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  Raise Engine-Use lag bolts for lower 2?

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Author Topic:   Raise Engine-Use lag bolts for lower 2?
Tim Ehlers posted 05-26-2004 12:38 PM ET (US)   Profile for Tim Ehlers   Send Email to Tim Ehlers  
Hello, I have a '72 Katama with a 120 hp Tohatsu. I replaced the stock aluminum 17 inch pitch aluminum prop with a 20 inch ss Laser 2 prop. The engine is currently mounted all the way down. I want to raise the engine. I currently have four bolts that go through the engine well. My engine has four adjustable holes on the top mounting holes which give around 1/2 inch of adjustment per hole. I can raise it about 2 1/4 inches total. The lower two holes have no adjustment.

The engine bracket tapers in and has two vertical slots that I can put two bolts into, but they are on a narrower pattern and lower so that I would have to use lag bolts since they are below the engine well. Have others had this problem of being too low for through bolts and is this how they have solved the problem? Can you lag into the transom? Any experienced recommendations on how much I should raise it? I was thinking two holes. Thanks, Tim

LHG posted 05-26-2004 01:27 PM ET (US)     Profile for LHG    
It sounds like your engine has the industry standard mounting hole pattern? You should determine if it does.
The top holes are 12 - 7/8" apart, and the bottom holes
10 - 7/8" apart. The vertical separation is 8" even.

Centerlines of top holes should be no closer than 1-1/4" from top of transom, with 1-7/8" the standard dimension.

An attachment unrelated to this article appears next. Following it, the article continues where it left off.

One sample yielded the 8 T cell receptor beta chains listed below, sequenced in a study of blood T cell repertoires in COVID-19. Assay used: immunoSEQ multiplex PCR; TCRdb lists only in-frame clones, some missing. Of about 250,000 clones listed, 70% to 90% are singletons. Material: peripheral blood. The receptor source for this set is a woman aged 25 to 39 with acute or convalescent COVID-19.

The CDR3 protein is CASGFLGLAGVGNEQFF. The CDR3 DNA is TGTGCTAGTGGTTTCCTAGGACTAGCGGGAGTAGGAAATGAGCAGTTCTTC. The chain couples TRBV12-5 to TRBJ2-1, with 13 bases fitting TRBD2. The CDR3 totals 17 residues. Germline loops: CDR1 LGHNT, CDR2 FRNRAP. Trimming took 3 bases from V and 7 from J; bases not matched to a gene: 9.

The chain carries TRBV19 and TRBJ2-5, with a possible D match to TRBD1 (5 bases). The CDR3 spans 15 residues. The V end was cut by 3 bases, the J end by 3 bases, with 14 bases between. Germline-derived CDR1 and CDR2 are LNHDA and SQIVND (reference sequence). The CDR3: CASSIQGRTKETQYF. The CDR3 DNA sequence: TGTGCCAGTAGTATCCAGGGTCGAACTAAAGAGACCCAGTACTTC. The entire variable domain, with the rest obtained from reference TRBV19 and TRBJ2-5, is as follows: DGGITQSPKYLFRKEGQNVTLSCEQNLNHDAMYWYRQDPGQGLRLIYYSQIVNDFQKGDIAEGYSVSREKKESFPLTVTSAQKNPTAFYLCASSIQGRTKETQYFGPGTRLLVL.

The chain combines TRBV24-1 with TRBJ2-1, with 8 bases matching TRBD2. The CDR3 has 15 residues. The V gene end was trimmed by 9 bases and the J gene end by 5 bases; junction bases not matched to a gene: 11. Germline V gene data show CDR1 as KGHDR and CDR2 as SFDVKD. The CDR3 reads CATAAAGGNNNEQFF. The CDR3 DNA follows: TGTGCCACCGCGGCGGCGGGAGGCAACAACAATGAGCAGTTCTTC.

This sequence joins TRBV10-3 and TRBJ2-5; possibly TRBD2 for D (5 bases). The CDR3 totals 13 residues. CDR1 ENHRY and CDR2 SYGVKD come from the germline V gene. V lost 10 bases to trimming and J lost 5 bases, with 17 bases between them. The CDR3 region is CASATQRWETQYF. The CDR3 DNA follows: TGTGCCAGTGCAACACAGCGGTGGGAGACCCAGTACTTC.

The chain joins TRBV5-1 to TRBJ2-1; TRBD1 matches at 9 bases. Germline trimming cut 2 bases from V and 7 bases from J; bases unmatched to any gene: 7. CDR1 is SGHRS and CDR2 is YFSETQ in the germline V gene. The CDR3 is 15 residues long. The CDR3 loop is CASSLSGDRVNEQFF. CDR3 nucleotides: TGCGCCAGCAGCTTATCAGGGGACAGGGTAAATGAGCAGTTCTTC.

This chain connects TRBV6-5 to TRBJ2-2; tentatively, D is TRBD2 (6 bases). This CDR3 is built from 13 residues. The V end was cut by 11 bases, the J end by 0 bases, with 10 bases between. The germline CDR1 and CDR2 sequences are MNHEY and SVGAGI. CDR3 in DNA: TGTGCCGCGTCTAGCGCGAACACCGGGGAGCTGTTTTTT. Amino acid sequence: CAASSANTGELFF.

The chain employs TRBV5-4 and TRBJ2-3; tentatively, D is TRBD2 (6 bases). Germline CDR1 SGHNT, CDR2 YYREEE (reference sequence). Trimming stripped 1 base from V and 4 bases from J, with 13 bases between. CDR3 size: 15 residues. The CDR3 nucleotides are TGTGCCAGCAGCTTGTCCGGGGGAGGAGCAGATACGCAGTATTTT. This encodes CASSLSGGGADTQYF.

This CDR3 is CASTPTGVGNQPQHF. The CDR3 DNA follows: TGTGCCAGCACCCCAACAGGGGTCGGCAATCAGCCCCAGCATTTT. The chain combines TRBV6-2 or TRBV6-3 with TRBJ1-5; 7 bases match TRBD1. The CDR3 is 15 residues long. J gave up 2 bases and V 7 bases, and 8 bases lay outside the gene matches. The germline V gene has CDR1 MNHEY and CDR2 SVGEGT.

All of this should allow you to install the engine with 1/2" through-bolts into the splashwell. Do not use lag bolts, ever.

With the Laser II prop, raise the engine 2 bolt holes, which is 1 1/2",or otherwise drill transom to accomplish this. This will put the TOP holes of the lower set (or top of slot), high enough that you can get through into the splashwell with them. This, in effect, means that the vertical distance between drilled bolt centers on your transom is now 6-1/2". This will clearly put the bottom bolts into the splashwell. If old holes exist in your transom, I would completely fill them in and refinish before this engine installation.

I know this works, as I had a Mercury 115, with current standard bolt pattern, installed this way on my 1971 Nauset.

All of above relates to direct engine mounting on transom. You can also gain mounting flexibility by first installing a jack plate, drilling it as necessary to bring the 4 bolts into the splashwell, and then mounting the engine to the plate. This will allow you to experiment with the correct engine mounting height, and even make adjustments based on use and expected conditions.

BQUICK posted 05-26-2004 01:33 PM ET (US)     Profile for BQUICK  Send Email to BQUICK     
Related to this....does a jackplate help reinforce the transom? Or, does it overall put more load on it?


Bigshot posted 05-26-2004 03:01 PM ET (US)     Profile for Bigshot  Send Email to Bigshot     
Weight is not the problem with transom stress, HP is. A manual jackplate should do NOTHING tnegative to your transom if she is solid. Being a 120hp and still going...she seems solid to me. I would do the jackplate route personally, especially if performance is your concern. I have 5" lift by 6" setback on mine and my A/C plate is about 4+" above my keel.
Tim Ehlers posted 05-26-2004 03:58 PM ET (US)     Profile for Tim Ehlers  Send Email to Tim Ehlers